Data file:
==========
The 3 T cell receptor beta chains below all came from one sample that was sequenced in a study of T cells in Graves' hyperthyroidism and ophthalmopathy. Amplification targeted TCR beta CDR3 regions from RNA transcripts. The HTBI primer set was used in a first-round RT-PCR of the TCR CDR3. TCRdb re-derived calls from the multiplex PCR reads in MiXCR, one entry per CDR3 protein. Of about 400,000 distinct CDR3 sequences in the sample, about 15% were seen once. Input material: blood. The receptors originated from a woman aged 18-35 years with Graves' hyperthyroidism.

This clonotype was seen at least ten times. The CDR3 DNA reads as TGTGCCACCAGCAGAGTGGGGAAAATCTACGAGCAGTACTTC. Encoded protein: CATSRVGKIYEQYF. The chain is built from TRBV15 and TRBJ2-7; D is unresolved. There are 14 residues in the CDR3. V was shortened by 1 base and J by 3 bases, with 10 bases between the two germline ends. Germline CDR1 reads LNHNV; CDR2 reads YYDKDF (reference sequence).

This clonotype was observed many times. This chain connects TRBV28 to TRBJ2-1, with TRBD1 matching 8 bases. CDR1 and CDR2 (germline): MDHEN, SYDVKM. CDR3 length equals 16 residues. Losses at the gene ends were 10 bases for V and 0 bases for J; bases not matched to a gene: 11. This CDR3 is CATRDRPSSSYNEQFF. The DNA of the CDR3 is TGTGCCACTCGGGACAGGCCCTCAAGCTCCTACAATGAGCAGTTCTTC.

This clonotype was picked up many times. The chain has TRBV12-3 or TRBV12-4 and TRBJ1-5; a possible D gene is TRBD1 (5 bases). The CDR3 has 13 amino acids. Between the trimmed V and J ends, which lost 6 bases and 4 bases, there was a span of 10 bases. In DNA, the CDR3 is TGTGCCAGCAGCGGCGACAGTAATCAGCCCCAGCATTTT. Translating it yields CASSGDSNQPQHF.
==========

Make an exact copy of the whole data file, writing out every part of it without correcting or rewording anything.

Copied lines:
The 3 T cell receptor beta chains below all came from one sample that was sequenced in a study of T cells in Graves' hyperthyroidism and ophthalmopathy. Amplification targeted TCR beta CDR3 regions from RNA transcripts. The HTBI primer set was used in a first-round RT-PCR of the TCR CDR3. TCRdb re-derived calls from the multiplex PCR reads in MiXCR, one entry per CDR3 protein. Of about 400,000 distinct CDR3 sequences in the sample, about 15% were seen once. Input material: blood. The receptors originated from a woman aged 18-35 years with Graves' hyperthyroidism.

This clonotype was seen at least ten times. The CDR3 DNA reads as TGTGCCACCAGCAGAGTGGGGAAAATCTACGAGCAGTACTTC. Encoded protein: CATSRVGKIYEQYF. The chain is built from TRBV15 and TRBJ2-7; D is unresolved. There are 14 residues in the CDR3. V was shortened by 1 base and J by 3 bases, with 10 bases between the two germline ends. Germline CDR1 reads LNHNV; CDR2 reads YYDKDF (reference sequence).

This clonotype was observed many times. This chain connects TRBV28 to TRBJ2-1, with TRBD1 matching 8 bases. CDR1 and CDR2 (germline): MDHEN, SYDVKM. CDR3 length equals 16 residues. Losses at the gene ends were 10 bases for V and 0 bases for J; bases not matched to a gene: 11. This CDR3 is CATRDRPSSSYNEQFF. The DNA of the CDR3 is TGTGCCACTCGGGACAGGCCCTCAAGCTCCTACAATGAGCAGTTCTTC.

This clonotype was picked up many times. The chain has TRBV12-3 or TRBV12-4 and TRBJ1-5; a possible D gene is TRBD1 (5 bases). The CDR3 has 13 amino acids. Between the trimmed V and J ends, which lost 6 bases and 4 bases, there was a span of 10 bases. In DNA, the CDR3 is TGTGCCAGCAGCGGCGACAGTAATCAGCCCCAGCATTTT. Translating it yields CASSGDSNQPQHF.